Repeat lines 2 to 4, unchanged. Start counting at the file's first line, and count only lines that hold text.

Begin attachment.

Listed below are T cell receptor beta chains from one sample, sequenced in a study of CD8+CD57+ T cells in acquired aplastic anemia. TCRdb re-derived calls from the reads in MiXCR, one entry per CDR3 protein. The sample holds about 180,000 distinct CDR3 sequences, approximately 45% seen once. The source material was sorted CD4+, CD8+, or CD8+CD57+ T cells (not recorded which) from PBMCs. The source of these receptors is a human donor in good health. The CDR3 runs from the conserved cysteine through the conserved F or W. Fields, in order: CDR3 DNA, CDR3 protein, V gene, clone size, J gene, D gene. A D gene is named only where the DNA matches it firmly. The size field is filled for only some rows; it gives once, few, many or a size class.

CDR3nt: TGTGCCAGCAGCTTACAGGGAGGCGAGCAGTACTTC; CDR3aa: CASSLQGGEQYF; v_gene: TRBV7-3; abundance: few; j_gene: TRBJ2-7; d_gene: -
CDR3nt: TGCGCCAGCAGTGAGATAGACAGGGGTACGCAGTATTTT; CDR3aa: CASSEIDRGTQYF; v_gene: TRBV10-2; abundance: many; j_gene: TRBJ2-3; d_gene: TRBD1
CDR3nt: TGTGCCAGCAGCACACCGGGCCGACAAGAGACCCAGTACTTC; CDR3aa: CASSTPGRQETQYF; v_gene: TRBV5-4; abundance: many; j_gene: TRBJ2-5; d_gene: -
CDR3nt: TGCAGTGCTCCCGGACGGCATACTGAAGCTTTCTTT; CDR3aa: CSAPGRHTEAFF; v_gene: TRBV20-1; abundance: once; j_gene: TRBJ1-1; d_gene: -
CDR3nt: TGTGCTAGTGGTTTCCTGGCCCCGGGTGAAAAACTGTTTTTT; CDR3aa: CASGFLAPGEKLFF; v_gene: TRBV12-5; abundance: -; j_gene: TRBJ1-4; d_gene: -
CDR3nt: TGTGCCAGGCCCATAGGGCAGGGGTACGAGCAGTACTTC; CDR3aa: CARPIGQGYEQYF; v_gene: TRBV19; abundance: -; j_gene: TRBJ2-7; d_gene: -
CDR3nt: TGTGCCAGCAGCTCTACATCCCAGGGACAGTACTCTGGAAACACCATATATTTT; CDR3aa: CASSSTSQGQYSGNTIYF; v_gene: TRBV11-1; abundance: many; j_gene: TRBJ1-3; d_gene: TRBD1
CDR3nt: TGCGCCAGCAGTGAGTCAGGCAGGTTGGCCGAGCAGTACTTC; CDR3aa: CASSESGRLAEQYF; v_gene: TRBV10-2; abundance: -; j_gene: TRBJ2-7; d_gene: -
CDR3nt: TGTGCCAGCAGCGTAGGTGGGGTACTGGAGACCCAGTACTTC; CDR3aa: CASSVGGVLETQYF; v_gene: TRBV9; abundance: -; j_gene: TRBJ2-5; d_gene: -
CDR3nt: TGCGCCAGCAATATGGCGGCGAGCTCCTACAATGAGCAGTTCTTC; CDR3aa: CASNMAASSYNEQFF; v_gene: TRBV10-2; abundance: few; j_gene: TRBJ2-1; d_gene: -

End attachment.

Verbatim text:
CDR3nt: TGTGCCAGCAGCTTACAGGGAGGCGAGCAGTACTTC; CDR3aa: CASSLQGGEQYF; v_gene: TRBV7-3; abundance: few; j_gene: TRBJ2-7; d_gene: -
CDR3nt: TGCGCCAGCAGTGAGATAGACAGGGGTACGCAGTATTTT; CDR3aa: CASSEIDRGTQYF; v_gene: TRBV10-2; abundance: many; j_gene: TRBJ2-3; d_gene: TRBD1
CDR3nt: TGTGCCAGCAGCACACCGGGCCGACAAGAGACCCAGTACTTC; CDR3aa: CASSTPGRQETQYF; v_gene: TRBV5-4; abundance: many; j_gene: TRBJ2-5; d_gene: -